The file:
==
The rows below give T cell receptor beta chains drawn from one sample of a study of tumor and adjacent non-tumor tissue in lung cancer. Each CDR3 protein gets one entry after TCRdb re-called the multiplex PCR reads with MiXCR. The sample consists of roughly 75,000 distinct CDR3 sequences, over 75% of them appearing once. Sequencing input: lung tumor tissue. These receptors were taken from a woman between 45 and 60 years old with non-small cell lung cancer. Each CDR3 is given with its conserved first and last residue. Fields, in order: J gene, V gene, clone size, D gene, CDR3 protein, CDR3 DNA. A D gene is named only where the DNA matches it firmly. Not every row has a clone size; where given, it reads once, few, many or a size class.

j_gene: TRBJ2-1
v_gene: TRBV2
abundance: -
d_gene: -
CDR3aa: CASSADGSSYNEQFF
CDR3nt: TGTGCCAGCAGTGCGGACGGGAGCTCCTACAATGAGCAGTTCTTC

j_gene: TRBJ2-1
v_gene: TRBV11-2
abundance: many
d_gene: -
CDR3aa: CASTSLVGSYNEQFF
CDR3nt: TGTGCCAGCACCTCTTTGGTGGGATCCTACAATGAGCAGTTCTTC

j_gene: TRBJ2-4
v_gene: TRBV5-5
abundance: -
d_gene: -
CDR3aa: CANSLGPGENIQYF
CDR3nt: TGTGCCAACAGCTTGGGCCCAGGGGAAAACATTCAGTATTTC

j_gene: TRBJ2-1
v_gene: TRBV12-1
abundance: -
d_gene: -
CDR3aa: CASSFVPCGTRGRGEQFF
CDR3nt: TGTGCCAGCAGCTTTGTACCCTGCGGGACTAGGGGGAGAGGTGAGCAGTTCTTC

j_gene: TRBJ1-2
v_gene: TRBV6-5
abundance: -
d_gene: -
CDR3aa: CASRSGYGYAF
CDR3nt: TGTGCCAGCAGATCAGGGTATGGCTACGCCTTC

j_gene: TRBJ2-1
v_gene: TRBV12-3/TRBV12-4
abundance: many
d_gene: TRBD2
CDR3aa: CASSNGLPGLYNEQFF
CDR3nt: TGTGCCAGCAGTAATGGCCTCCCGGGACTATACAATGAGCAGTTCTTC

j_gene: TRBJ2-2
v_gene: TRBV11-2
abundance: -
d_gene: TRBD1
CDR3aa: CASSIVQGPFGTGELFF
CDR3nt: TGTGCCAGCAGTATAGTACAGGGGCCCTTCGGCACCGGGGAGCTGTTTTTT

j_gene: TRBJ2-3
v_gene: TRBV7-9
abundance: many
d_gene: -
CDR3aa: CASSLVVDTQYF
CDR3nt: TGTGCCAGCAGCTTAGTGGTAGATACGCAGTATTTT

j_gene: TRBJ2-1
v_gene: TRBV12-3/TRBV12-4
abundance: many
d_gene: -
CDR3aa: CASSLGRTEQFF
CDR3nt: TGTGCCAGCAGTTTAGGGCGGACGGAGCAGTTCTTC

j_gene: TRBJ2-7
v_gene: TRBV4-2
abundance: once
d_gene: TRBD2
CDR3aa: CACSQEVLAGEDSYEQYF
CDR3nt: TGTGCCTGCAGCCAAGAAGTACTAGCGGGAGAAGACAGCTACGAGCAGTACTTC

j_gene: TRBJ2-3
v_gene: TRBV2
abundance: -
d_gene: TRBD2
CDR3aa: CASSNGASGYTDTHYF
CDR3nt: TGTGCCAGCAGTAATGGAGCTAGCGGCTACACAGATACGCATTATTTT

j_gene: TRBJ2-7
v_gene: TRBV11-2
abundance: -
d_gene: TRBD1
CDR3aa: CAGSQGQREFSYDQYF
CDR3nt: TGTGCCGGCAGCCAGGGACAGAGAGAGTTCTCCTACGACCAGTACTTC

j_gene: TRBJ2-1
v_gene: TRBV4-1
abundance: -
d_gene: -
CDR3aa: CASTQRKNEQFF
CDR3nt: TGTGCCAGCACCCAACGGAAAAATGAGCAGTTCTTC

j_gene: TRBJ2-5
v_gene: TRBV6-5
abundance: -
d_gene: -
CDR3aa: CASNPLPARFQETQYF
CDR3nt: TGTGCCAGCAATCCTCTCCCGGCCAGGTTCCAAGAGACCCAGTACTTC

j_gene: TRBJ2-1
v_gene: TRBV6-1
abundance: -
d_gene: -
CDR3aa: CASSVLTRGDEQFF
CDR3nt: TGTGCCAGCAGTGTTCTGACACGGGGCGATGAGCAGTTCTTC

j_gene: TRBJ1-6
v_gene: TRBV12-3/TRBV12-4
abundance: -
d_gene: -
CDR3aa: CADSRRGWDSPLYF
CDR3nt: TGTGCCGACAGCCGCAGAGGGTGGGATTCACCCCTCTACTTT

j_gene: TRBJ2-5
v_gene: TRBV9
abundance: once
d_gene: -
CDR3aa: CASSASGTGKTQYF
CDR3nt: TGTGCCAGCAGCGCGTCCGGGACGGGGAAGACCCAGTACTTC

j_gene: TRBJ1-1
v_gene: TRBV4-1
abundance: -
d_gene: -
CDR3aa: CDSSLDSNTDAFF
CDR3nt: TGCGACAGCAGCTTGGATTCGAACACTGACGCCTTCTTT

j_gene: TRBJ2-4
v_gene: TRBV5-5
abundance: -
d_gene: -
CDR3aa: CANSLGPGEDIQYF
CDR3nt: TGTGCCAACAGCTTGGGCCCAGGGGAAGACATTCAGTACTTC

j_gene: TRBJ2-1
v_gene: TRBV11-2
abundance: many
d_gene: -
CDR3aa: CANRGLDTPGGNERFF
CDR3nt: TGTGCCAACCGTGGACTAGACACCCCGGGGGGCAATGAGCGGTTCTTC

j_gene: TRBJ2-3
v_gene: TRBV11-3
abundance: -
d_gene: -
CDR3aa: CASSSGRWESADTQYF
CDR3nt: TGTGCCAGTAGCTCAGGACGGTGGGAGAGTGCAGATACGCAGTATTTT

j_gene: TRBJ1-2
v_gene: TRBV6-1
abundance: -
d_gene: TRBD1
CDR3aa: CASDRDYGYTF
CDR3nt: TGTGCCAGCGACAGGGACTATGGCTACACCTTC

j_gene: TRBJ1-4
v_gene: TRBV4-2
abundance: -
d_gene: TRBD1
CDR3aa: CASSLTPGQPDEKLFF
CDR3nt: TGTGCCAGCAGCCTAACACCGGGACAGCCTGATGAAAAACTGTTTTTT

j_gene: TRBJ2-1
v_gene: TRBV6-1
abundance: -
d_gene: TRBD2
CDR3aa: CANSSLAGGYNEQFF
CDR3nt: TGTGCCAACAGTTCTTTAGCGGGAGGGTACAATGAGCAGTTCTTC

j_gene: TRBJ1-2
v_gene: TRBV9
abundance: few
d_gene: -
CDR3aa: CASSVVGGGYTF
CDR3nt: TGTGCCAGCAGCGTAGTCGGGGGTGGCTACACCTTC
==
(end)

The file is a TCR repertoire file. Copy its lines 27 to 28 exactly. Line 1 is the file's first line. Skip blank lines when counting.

v_gene: TRBV6-5
abundance: -